“My daughter graduated from college last year, an excellent student, but now she can’t get a job in her degree because she is undocumented. She’s lived here for 21 of her 23 years of life, worked hard in school. But now, there’s no hope without the DREAM Act.”
“He’s a good boy, a good student. But without his immigration papers, he can’t get a professional license.”
Two mothers described to our groups the ceilings forced upon their young adult children, who have lived their whole lives in the US but are undocumented. We’ve heard many stories this week of people being trapped: Three families living on a bone-dry, polluted half-acre that cost them $37,000. One woman telling how she came to the US inside a tire. Trapped. Suffocating.
If you’re undocumented in the Rio Grande Valley of South Texas, you’re literally trapped. There’s no “spreading your wings and flying” if you are young, and no American dream. Because the DREAM Act has not passed, undocumented students graduating from college cannot be hired. The DREAM Act would grant legal status after 6 years to graduates of US high schoosl who complete a college degree or military service. Undocumented immigrants can’t attain professional licenses. One literally can’t leave the Rio Grande Valley in South Texas because the Mexico border is to the south and 70 miles north, there is an unavoidable police checkpoint, where documents are checked and the undocumented arrested. Most don’t even drive a car because if pulled over, they will be arrested and deported.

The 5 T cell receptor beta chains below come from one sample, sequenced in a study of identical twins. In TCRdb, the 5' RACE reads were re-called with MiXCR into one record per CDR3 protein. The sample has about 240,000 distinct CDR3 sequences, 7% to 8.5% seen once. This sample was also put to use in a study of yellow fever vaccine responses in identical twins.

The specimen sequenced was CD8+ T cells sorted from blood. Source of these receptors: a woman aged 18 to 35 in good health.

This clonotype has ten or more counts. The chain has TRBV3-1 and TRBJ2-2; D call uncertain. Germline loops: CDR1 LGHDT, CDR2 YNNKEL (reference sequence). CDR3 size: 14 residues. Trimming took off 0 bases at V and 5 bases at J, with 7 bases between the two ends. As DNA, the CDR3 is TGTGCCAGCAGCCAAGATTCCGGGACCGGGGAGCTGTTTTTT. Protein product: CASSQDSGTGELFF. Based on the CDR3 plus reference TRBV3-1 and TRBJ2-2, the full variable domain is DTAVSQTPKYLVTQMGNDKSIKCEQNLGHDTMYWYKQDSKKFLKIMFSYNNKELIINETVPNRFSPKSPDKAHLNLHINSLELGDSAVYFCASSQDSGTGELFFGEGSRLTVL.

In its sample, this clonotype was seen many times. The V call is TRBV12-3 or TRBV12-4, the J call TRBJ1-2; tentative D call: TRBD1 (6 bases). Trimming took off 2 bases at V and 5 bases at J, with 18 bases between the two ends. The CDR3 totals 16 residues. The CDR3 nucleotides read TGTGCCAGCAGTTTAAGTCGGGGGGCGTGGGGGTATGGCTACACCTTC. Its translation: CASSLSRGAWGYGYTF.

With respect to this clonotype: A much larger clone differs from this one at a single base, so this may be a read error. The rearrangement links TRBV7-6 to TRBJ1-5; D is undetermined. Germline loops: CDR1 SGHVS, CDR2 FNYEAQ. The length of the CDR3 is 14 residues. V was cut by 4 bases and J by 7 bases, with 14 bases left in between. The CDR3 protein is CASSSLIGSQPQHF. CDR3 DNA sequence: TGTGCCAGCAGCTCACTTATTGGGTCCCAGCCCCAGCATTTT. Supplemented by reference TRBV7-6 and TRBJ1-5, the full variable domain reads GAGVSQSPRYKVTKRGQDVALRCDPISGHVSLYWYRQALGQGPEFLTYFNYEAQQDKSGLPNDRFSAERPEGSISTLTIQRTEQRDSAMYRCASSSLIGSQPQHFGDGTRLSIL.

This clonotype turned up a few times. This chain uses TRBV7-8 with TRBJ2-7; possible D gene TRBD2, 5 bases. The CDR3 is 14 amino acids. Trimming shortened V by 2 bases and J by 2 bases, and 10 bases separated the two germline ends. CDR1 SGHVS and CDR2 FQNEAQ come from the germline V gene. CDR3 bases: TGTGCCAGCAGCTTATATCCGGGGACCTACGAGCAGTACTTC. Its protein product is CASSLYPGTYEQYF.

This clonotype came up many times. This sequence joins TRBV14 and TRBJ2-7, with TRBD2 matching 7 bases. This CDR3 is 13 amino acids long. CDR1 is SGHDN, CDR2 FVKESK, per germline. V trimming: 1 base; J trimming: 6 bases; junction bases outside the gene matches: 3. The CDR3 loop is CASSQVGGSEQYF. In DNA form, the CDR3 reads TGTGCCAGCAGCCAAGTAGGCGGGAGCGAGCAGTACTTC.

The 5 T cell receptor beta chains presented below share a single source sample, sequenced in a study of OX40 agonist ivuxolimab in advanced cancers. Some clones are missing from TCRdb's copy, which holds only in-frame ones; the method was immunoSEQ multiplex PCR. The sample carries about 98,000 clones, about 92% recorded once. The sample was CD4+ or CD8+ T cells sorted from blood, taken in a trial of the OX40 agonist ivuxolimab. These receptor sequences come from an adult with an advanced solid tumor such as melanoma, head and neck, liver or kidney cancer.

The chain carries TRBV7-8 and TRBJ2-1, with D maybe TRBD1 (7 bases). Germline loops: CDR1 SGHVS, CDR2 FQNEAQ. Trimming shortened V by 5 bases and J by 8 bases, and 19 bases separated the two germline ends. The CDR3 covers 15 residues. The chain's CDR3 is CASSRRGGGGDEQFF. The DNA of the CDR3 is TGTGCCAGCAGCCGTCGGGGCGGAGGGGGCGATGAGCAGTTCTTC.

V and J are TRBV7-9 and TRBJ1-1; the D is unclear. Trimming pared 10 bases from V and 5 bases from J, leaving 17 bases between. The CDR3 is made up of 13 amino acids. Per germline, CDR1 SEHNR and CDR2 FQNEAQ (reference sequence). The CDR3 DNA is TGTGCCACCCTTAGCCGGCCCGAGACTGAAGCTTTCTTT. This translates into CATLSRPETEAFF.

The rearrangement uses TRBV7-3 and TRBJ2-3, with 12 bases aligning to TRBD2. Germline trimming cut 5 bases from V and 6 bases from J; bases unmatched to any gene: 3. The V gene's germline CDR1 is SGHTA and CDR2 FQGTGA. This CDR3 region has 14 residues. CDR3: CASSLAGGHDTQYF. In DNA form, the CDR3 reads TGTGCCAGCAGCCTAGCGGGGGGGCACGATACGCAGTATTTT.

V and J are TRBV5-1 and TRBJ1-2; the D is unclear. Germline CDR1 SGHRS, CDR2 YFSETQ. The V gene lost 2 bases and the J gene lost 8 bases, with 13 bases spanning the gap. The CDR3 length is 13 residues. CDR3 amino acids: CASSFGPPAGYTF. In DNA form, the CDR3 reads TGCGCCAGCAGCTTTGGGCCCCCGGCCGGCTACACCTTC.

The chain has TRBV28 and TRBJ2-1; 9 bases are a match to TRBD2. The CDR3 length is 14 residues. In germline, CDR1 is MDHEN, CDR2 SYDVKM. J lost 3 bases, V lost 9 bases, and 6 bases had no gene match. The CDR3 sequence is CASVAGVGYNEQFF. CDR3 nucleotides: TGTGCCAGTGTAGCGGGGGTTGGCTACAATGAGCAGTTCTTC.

Trapped, Sweltering, suffocating. Where is hope? On November 25, 2011, the day after Thanksgiving, 18-year-old Joaquin Luna committed suicide. Joaquin had lived in Hidalgo County, TX since he was 6 months old but was undocumented, and he killed himself in despair because he could not complete his dream of going to college and becoming an engineer.
On our Borderlands trip, we are no longer in Mexico. The conditions described above are specifically US. And the cognitive dissonance it is creating for me is horrible.